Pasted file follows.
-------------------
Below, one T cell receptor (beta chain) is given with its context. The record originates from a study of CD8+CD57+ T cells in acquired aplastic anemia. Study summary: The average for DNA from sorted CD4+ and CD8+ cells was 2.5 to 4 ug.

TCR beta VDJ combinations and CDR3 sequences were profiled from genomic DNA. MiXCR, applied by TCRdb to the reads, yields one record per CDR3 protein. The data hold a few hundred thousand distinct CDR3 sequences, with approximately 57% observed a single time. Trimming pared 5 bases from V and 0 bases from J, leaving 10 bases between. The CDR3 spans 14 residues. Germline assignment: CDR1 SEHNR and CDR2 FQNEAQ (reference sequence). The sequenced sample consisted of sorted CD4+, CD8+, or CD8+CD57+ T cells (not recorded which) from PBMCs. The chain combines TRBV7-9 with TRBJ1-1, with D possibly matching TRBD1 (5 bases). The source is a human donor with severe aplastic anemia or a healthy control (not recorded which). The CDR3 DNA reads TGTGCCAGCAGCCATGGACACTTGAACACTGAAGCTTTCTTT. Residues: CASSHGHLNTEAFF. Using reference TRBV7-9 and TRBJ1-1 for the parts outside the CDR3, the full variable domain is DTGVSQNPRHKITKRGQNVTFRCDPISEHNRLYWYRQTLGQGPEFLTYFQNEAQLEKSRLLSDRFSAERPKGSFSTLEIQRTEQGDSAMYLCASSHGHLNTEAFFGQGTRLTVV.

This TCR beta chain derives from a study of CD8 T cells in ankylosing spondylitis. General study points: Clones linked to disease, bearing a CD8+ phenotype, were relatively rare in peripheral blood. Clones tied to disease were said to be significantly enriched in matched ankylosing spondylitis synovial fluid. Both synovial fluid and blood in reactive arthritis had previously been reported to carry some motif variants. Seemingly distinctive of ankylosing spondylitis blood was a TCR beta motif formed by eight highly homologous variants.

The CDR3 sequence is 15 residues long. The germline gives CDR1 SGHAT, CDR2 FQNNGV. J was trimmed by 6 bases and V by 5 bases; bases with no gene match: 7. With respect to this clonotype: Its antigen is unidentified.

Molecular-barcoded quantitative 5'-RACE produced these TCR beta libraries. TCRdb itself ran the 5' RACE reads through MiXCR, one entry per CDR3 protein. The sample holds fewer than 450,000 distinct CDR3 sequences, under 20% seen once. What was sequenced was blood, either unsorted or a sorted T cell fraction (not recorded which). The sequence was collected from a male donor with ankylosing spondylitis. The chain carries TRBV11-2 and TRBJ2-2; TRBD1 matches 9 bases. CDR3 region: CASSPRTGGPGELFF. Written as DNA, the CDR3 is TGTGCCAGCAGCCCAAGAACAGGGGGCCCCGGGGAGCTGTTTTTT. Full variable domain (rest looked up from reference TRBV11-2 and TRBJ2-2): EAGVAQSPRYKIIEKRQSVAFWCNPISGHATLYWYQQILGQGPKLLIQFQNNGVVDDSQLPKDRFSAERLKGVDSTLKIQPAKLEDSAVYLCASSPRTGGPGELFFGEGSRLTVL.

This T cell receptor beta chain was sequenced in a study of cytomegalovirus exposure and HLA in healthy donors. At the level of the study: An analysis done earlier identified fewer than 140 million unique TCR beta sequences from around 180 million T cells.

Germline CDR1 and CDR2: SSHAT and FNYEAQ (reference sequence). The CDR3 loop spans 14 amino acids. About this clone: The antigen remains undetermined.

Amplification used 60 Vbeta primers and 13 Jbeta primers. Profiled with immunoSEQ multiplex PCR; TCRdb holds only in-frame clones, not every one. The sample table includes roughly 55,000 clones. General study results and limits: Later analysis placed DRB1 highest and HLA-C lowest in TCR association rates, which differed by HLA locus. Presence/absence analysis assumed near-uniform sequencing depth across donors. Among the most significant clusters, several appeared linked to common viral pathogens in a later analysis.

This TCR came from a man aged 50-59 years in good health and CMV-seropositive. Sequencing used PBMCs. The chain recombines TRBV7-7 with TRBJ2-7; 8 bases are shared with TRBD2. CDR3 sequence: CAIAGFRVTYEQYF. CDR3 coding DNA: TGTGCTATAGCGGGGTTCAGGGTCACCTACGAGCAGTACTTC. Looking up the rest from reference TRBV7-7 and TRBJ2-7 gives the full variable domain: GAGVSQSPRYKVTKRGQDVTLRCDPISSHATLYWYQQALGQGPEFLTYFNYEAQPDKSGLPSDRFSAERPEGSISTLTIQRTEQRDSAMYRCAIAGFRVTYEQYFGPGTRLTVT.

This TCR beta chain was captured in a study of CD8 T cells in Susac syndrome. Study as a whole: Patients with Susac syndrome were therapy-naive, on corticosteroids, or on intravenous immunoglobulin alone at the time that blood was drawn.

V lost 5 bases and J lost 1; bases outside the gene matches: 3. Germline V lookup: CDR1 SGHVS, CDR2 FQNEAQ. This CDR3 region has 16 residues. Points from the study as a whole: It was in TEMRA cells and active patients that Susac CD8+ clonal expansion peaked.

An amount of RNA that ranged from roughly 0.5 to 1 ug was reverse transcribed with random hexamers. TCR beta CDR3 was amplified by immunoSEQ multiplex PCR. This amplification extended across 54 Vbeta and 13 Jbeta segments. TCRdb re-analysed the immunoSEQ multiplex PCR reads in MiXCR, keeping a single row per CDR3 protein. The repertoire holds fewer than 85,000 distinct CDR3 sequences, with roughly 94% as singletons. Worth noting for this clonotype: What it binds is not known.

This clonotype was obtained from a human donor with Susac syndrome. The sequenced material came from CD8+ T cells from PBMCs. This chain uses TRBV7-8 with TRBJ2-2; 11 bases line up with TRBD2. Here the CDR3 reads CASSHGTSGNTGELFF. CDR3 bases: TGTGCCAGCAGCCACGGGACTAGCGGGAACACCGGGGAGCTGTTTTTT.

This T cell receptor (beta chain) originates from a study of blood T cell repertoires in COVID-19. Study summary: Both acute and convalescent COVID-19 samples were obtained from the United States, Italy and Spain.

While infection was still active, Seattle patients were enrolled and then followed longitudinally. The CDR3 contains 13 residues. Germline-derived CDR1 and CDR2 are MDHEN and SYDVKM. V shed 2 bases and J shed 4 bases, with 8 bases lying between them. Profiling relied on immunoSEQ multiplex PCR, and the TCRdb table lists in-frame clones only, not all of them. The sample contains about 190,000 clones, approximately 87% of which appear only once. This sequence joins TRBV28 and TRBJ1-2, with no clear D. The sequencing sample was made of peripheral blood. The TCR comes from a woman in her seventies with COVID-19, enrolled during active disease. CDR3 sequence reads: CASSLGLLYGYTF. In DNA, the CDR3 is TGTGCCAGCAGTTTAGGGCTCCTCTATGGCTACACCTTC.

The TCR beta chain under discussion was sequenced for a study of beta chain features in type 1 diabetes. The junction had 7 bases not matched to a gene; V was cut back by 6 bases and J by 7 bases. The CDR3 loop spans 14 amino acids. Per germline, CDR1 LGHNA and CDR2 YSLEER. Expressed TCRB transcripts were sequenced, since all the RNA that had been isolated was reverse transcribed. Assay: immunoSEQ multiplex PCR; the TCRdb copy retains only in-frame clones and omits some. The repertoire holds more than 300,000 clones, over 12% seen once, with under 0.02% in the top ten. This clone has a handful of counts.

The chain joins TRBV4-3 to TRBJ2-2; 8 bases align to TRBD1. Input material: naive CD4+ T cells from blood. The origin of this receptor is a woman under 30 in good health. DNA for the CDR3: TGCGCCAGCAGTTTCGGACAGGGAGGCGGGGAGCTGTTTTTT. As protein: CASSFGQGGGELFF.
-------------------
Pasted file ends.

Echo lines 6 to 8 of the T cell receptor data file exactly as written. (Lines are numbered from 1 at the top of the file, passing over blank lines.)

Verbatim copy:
This T cell receptor beta chain was sequenced in a study of cytomegalovirus exposure and HLA in healthy donors. At the level of the study: An analysis done earlier identified fewer than 140 million unique TCR beta sequences from around 180 million T cells.

Germline CDR1 and CDR2: SSHAT and FNYEAQ (reference sequence). The CDR3 loop spans 14 amino acids. About this clone: The antigen remains undetermined.

Amplification used 60 Vbeta primers and 13 Jbeta primers. Profiled with immunoSEQ multiplex PCR; TCRdb holds only in-frame clones, not every one. The sample table includes roughly 55,000 clones. General study results and limits: Later analysis placed DRB1 highest and HLA-C lowest in TCR association rates, which differed by HLA locus. Presence/absence analysis assumed near-uniform sequencing depth across donors. Among the most significant clusters, several appeared linked to common viral pathogens in a later analysis.